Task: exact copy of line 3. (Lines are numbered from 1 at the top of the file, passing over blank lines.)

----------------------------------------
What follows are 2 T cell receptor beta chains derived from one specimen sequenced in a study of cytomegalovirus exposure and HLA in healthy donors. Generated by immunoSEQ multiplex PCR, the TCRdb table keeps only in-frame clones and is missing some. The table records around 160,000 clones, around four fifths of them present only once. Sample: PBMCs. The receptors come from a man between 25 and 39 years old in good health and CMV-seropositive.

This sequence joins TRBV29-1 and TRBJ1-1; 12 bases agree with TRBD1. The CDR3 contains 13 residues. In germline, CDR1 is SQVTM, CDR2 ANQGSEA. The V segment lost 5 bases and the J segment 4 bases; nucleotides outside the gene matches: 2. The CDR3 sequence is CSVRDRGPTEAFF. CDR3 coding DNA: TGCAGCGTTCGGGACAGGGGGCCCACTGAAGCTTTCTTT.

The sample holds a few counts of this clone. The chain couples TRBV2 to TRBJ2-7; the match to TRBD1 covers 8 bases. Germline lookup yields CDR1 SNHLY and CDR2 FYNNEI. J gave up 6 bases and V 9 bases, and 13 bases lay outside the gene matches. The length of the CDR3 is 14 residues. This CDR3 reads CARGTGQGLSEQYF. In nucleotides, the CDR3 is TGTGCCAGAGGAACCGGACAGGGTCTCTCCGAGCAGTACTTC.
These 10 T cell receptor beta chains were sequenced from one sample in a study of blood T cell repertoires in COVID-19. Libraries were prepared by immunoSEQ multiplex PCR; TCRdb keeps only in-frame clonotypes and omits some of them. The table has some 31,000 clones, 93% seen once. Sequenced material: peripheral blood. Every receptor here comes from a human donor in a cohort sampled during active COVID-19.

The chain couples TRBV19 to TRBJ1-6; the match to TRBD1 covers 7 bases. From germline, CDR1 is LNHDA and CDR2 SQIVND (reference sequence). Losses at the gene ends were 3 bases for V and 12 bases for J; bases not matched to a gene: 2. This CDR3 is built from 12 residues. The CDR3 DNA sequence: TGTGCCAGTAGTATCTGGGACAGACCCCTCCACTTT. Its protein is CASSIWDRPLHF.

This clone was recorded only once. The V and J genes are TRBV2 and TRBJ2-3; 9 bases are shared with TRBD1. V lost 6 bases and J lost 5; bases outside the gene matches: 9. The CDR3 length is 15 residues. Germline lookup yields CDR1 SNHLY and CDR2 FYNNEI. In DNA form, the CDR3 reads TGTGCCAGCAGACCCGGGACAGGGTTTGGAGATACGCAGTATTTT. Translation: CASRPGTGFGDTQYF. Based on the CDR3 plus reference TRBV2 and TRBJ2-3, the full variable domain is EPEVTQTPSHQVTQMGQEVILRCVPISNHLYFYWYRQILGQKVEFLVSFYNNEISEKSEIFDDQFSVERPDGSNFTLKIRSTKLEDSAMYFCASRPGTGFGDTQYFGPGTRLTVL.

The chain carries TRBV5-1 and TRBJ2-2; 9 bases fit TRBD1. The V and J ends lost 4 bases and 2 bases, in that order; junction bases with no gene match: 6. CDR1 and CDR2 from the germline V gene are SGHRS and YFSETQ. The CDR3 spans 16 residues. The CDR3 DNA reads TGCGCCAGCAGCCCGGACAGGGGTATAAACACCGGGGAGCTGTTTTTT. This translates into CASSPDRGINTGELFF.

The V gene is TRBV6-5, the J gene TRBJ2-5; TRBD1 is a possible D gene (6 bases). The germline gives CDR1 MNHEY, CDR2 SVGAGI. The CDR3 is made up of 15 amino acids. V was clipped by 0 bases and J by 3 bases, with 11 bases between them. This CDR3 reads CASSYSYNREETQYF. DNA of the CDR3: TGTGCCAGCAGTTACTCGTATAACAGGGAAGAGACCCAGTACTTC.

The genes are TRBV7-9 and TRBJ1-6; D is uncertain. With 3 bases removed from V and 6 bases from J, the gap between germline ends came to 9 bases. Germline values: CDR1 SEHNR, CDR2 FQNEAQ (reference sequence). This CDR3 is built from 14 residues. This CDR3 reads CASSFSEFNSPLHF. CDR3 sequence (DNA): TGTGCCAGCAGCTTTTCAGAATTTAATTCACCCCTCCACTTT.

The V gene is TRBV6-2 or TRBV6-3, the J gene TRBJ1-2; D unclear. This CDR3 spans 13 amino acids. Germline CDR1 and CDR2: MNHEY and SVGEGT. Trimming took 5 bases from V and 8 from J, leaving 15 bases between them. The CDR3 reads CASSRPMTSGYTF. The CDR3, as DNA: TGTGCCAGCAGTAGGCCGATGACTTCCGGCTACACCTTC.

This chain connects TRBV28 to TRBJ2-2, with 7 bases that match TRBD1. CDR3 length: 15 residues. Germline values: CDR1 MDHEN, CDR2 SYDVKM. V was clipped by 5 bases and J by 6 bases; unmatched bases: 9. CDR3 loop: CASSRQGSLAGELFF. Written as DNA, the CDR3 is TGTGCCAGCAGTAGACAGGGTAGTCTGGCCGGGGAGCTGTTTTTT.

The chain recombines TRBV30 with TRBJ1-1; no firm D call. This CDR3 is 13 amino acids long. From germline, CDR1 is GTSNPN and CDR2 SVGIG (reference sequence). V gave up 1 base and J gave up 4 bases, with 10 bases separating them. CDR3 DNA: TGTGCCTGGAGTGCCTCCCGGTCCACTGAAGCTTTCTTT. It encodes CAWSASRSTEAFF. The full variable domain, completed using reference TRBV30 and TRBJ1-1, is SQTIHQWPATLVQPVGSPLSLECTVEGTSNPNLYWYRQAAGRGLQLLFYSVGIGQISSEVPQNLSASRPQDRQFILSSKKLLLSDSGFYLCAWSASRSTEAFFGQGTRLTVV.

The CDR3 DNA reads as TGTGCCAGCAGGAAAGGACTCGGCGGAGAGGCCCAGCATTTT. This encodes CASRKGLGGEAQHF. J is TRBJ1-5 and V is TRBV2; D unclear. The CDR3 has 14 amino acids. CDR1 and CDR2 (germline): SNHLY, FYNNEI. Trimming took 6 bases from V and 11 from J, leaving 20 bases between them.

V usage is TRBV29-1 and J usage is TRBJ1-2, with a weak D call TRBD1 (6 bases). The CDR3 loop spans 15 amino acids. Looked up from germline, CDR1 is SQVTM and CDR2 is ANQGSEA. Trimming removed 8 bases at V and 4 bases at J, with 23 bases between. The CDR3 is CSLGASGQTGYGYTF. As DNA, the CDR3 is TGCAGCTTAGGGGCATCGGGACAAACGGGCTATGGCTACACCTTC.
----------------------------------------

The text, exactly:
The sample holds a few counts of this clone. The chain couples TRBV2 to TRBJ2-7; the match to TRBD1 covers 8 bases. Germline lookup yields CDR1 SNHLY and CDR2 FYNNEI. J gave up 6 bases and V 9 bases, and 13 bases lay outside the gene matches. The length of the CDR3 is 14 residues. This CDR3 reads CARGTGQGLSEQYF. In nucleotides, the CDR3 is TGTGCCAGAGGAACCGGACAGGGTCTCTCCGAGCAGTACTTC.